In the theatre, Rhinoceros and War Horse question human relations with the natural world. Eleanor Margolies reports on the power of puppetry to enact animal and human behaviour.
Someone has let the animals loose on stage. At the Royal Court, Eugène Ionesco’s play Rhinoceros demands a herd of rampaging rhinoceroses, while War Horse, Nick Stafford's adaptation for the National Theatre of Michael Morpurgo’s novel, has a horse at its emotional centre.
Handspring Theatre Company:
Both of these productions involve research into animal behaviour, but with quite different emphases. In Rhinoceros, realistic masks and a life-size puppet are combined with an expressionist transformation of the actor’s body and movement. In War Horse the animal observation determines the design and movement of the life-like but non-realistic animal puppets who 'act' alongside the humans.
Both productions question our understanding of the natural world and the boundaries between animal and human behaviour.
Dudard: What’s more natural than a rhinoceros?
Bérenger: Yes – but a man turning into a rhinoceros – that’s unquestionably abnormal.
The Rhinoceros company watched videos, contacted the campaigning organisation SOS Rhino, and took a field trip to Colchester Zoo. Actor Zawe Ashton saw an image from the play reflected in the rhino’s physiognomy: ‘a huge, glazed eye, lost in the armour of the body’, as if a human being were trapped inside. But for Jasper Britton, the rhinoceroses were ‘a bit too sweet… too cuddly’.
The actors’ observations – and their empathy for the animal Other – had to be converted into a theatrical movement vocabulary. Working with director Dominic Cooke and movement director Sue Lefton, the actors explored ways of changing the alignment of the spine and their gaze.
As 'Jean', Britton transforms himself in the course of a single scene from a man with a sore head to a furious animal. He directs his face straight downwards to the floor, his bare shoulders round inwards so that his chest becomes barrel-like, and his legs propel him powerfully towards a wall. Stopping just before he crashes into it, he trots on the spot, as if puzzled by this inexplicable barrier. He seems to be trying out a new physicality as he
argues for a new philosophy of Nature:
Rhinoceros puppet head
Jean: ‘Don’t give me moral values – I’m sick of moral values ... We need to rediscover our primordial wholeness’.
'Jean’s' transformation is aided by make-up and a series of masks, until at last he crashes through a wall as a full-size rhinoceros. The combination of physical acting with realistic masks and puppets makes his transformation from human to rhinoceros believable. At the same time, it seems to be the result of an act of will. As is said of another character:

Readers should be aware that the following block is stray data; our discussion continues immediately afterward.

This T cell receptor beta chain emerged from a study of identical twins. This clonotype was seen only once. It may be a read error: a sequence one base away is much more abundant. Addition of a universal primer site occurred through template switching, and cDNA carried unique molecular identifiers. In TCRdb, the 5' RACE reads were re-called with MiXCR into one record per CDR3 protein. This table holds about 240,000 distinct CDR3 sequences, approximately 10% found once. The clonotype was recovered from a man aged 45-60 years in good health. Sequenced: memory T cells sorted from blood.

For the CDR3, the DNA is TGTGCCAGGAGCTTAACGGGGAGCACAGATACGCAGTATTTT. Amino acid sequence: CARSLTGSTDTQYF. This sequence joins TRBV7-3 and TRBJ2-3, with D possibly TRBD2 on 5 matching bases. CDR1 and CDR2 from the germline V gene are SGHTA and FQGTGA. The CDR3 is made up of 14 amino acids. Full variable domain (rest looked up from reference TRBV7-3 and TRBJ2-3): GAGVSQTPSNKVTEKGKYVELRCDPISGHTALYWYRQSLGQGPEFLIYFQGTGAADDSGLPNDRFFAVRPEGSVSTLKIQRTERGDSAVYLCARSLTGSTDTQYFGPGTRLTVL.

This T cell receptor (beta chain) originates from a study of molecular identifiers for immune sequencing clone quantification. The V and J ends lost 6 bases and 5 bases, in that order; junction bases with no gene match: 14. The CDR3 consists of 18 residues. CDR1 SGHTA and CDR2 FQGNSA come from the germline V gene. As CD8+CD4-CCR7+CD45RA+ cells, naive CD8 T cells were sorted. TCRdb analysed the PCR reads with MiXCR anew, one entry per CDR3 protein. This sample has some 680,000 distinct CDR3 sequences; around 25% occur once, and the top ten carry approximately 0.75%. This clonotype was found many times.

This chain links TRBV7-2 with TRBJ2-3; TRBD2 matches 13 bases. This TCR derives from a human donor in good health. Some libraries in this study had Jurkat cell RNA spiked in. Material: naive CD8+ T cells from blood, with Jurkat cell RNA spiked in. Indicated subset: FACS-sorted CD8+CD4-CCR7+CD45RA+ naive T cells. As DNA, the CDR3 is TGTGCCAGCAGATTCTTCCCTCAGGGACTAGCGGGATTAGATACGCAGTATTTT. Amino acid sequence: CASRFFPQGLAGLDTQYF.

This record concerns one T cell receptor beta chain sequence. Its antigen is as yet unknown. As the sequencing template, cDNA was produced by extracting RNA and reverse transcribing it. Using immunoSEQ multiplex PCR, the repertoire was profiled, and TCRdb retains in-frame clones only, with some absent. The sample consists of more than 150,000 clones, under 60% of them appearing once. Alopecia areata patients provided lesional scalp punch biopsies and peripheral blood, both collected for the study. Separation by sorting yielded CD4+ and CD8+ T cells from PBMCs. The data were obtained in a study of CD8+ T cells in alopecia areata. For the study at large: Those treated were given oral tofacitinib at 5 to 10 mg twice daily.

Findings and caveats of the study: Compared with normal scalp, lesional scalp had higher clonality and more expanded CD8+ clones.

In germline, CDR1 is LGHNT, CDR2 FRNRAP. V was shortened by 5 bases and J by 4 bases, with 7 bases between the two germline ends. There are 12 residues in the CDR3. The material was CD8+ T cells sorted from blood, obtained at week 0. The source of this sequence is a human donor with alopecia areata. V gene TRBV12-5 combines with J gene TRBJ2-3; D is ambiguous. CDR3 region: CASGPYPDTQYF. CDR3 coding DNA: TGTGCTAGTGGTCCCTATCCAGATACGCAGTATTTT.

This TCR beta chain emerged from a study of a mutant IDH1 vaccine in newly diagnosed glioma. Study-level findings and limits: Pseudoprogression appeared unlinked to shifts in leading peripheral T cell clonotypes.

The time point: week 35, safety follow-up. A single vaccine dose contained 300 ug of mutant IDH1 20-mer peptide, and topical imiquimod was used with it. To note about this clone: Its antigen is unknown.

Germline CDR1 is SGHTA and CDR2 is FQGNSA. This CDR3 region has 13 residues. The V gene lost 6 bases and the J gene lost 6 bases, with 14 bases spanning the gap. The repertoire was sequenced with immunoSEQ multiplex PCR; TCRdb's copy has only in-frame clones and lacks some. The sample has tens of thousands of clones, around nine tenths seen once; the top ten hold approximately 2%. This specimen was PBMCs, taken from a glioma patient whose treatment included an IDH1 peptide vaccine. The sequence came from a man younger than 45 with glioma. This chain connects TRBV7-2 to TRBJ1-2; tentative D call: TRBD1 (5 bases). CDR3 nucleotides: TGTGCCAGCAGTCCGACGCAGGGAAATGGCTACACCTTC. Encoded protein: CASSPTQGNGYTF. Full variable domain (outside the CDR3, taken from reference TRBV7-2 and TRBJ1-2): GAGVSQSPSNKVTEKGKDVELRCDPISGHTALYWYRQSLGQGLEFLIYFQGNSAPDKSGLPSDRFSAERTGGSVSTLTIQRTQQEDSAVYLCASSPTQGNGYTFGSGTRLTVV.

‘Maybe [he] felt he needed to let go after all those years behind a desk’. Ionesco’s exploration of this desire to ‘be natural’, to put aside moral scruples and join the herd, takes the play beyond surreal fantasy to imply a political dimension.
‘You should never talk to horses, Albert … They never understand you. They’re stupid creatures. Obstinate and stupid, that’s what your father says, and he’s known horses all his life.’
Michael Morpurgo, War Horse
In contrast to Rhinoceros, War Horse draws attention to the otherness of the horse rather than to the possibility of humans becoming animal. War Horse is a collaboration between the National Theatre and the South African puppet company Handspring, founded by Adrian Kohler and Basil Jones.
The war horse, Joey
The movement of Handspring's puppets – from the gawky stiff-legged colt to the fully-grown horses which stretch their necks, rear up on two legs and even carry human riders – is breathtakingly real. They ‘breathe’ and quiver when stroked. Moreover, they seem to employ all the non-verbal means of communication used by real horses: shifts of weight, neighs, whickering and snorts, a turn of the ear or a flicking tail.
This rich expressive detail is essential because while the horse Joey himself narrates Michael Morpurgo’s novel, in the stage adaptation, his viewpoint must be suggested without words. Joey sees the First World War from both sides: he is sold to the British cavalry, pulls a hospital cart and a gun for the German army, works on a French farm and, after being caught on barbed wire in no-man’s land, is reunited with Albert, the Devon farmer’s son who has followed him into the army.
The horse puppets designed by Kohler are of cane, bent into curving shapes that suggest the underlying anatomy, and lined with a translucent skin that highlights the sculptural form. Two puppeteers are visible inside the horse (which is slightly larger than life-size), and a third stands outside to manipulate the head.
Joey and Topthorn
Their visibility does not detract from the imagined life of the horse. This is partly because we are used to seeing humans alongside horses, but it is also because unconcealed animation is part of the aesthetic of the whole piece. The audience can see how images are constructed, whether it is
farmers holding poles horizontally to represent a fence or a shadow puppeteer adding painfully live, jerky soldiers to a projected image of exploding shells. While the illusion that the horses are moving independently is bewitching, the presence of puppeteers is a reminder that these horses are not animals observed in nature but animals enlisted in human life: in agriculture, warfare and theatre.